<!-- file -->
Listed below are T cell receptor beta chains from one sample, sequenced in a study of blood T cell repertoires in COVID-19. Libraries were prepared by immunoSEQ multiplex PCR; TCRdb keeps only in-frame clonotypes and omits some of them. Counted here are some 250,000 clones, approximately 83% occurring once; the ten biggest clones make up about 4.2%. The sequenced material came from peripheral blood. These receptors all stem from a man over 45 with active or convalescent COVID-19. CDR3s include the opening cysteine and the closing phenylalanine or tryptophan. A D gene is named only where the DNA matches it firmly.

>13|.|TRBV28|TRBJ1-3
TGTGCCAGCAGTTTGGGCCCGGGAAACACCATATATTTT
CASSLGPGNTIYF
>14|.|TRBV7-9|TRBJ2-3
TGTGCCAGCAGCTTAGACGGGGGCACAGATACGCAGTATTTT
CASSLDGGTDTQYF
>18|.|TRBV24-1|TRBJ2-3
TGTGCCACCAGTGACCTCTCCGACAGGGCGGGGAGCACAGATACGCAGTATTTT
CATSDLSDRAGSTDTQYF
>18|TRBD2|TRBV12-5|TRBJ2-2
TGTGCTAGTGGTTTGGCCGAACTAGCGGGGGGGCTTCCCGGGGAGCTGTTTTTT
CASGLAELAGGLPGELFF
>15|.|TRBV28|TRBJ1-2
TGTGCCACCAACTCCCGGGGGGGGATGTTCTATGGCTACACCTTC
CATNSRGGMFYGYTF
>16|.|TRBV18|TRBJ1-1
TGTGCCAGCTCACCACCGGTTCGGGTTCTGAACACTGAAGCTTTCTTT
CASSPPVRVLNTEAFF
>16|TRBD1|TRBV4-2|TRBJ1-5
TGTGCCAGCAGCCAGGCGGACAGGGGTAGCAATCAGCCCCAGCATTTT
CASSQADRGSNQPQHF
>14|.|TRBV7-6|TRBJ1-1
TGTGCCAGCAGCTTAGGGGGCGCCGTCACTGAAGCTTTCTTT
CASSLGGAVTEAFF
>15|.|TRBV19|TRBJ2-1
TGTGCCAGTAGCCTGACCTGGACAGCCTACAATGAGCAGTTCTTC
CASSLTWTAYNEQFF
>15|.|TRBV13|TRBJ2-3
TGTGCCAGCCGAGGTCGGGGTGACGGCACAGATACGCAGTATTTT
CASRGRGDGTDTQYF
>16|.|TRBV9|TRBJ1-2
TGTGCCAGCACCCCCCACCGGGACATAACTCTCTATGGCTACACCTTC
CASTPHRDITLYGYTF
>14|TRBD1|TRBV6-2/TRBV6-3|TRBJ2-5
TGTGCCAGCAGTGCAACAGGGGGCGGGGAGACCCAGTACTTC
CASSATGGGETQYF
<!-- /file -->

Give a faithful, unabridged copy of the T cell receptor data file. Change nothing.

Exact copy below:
Listed below are T cell receptor beta chains from one sample, sequenced in a study of blood T cell repertoires in COVID-19. Libraries were prepared by immunoSEQ multiplex PCR; TCRdb keeps only in-frame clonotypes and omits some of them. Counted here are some 250,000 clones, approximately 83% occurring once; the ten biggest clones make up about 4.2%. The sequenced material came from peripheral blood. These receptors all stem from a man over 45 with active or convalescent COVID-19. CDR3s include the opening cysteine and the closing phenylalanine or tryptophan. A D gene is named only where the DNA matches it firmly.

>13|.|TRBV28|TRBJ1-3
TGTGCCAGCAGTTTGGGCCCGGGAAACACCATATATTTT
CASSLGPGNTIYF
>14|.|TRBV7-9|TRBJ2-3
TGTGCCAGCAGCTTAGACGGGGGCACAGATACGCAGTATTTT
CASSLDGGTDTQYF
>18|.|TRBV24-1|TRBJ2-3
TGTGCCACCAGTGACCTCTCCGACAGGGCGGGGAGCACAGATACGCAGTATTTT
CATSDLSDRAGSTDTQYF
>18|TRBD2|TRBV12-5|TRBJ2-2
TGTGCTAGTGGTTTGGCCGAACTAGCGGGGGGGCTTCCCGGGGAGCTGTTTTTT
CASGLAELAGGLPGELFF
>15|.|TRBV28|TRBJ1-2
TGTGCCACCAACTCCCGGGGGGGGATGTTCTATGGCTACACCTTC
CATNSRGGMFYGYTF
>16|.|TRBV18|TRBJ1-1
TGTGCCAGCTCACCACCGGTTCGGGTTCTGAACACTGAAGCTTTCTTT
CASSPPVRVLNTEAFF
>16|TRBD1|TRBV4-2|TRBJ1-5
TGTGCCAGCAGCCAGGCGGACAGGGGTAGCAATCAGCCCCAGCATTTT
CASSQADRGSNQPQHF
>14|.|TRBV7-6|TRBJ1-1
TGTGCCAGCAGCTTAGGGGGCGCCGTCACTGAAGCTTTCTTT
CASSLGGAVTEAFF
>15|.|TRBV19|TRBJ2-1
TGTGCCAGTAGCCTGACCTGGACAGCCTACAATGAGCAGTTCTTC
CASSLTWTAYNEQFF
>15|.|TRBV13|TRBJ2-3
TGTGCCAGCCGAGGTCGGGGTGACGGCACAGATACGCAGTATTTT
CASRGRGDGTDTQYF
>16|.|TRBV9|TRBJ1-2
TGTGCCAGCACCCCCCACCGGGACATAACTCTCTATGGCTACACCTTC
CASTPHRDITLYGYTF
>14|TRBD1|TRBV6-2/TRBV6-3|TRBJ2-5
TGTGCCAGCAGTGCAACAGGGGGCGGGGAGACCCAGTACTTC
CASSATGGGETQYF